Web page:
But all crazyness on a stick, I think this is enough for now, right?

  111. Jessica W (@acissejdutch) said:Posted on September 7th, 2014 at 9:12 pm

    Are there any books that explain Dutch idioms (in Dutch or English)?

  112. Lennard said:Posted on October 1st, 2014 at 10:08 pm

    “He who has butter on his head, should stay out of the sun” means that someone whose conscience isn’t clear, should try to avoid being scrutinised. The link between “having butter on your head” and not having a clear conscience is more literal than one might suspect. It comes from times long past when butter was a valuable and scarce commodity. The high value of butter, combined with high import charges in Belgium made butter an interesting commodity to smuggle from the Netherlands to Belgium. Because of the rather strict border control, one couldn’t just carry butter across the border, so smugglers would make a lot of runs hiding a block of butter under their hats. So these smugglers, whose conscience wasn’t clear, literally had butter on their heads.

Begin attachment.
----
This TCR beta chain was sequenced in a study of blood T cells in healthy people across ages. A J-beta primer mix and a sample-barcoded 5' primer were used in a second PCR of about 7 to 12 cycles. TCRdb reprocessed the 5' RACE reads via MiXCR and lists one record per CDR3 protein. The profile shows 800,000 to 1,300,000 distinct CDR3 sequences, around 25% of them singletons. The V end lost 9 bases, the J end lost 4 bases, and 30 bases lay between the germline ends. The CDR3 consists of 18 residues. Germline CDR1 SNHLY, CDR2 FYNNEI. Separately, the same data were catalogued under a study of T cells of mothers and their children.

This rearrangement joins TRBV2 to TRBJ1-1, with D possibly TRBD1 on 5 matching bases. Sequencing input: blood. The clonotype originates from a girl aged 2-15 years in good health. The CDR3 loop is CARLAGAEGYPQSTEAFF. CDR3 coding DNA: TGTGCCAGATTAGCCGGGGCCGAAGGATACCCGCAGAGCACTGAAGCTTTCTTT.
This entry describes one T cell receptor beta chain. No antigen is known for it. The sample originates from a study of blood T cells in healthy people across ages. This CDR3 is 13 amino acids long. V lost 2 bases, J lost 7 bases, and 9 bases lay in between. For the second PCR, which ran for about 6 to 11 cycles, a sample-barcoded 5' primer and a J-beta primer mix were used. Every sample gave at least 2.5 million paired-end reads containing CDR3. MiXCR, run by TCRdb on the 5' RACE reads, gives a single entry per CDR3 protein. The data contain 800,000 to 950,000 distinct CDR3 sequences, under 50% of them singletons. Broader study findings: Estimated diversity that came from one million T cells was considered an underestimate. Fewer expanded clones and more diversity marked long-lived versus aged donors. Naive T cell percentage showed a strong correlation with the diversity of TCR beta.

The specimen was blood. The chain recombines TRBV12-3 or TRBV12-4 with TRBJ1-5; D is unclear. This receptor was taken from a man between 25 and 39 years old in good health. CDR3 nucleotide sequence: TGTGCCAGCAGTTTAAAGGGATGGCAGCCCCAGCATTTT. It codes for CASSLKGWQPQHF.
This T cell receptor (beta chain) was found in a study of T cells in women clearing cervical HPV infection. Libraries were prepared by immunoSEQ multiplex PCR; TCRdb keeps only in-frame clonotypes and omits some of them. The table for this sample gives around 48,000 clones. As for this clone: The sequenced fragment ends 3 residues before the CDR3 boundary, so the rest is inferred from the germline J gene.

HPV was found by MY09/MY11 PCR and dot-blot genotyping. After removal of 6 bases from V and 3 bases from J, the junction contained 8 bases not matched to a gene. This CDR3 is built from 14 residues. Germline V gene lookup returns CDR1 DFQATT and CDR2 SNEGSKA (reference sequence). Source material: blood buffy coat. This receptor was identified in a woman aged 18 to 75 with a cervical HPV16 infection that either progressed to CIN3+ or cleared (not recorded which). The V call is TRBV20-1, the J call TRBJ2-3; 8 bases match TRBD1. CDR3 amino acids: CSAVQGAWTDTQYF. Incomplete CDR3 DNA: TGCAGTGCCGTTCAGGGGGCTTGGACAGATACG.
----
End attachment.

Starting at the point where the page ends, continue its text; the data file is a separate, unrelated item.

113. Arthur King said:Posted on October 14th, 2014 at 12:17 pm

    What is the meaning of pennyclip used in Belgium language

  114. Fence said:Posted on November 17th, 2014 at 11:34 pm

    I’m glad others have sayings that make no sense. I am from the sticks (meaning the country, where there is nothing but sticks) and we use many strange idioms: “You’re out of your tree” (you don’t know what you’re talking about) and “Drunk as a badger” (someone who is unpredictable) are my favorites. Great blog.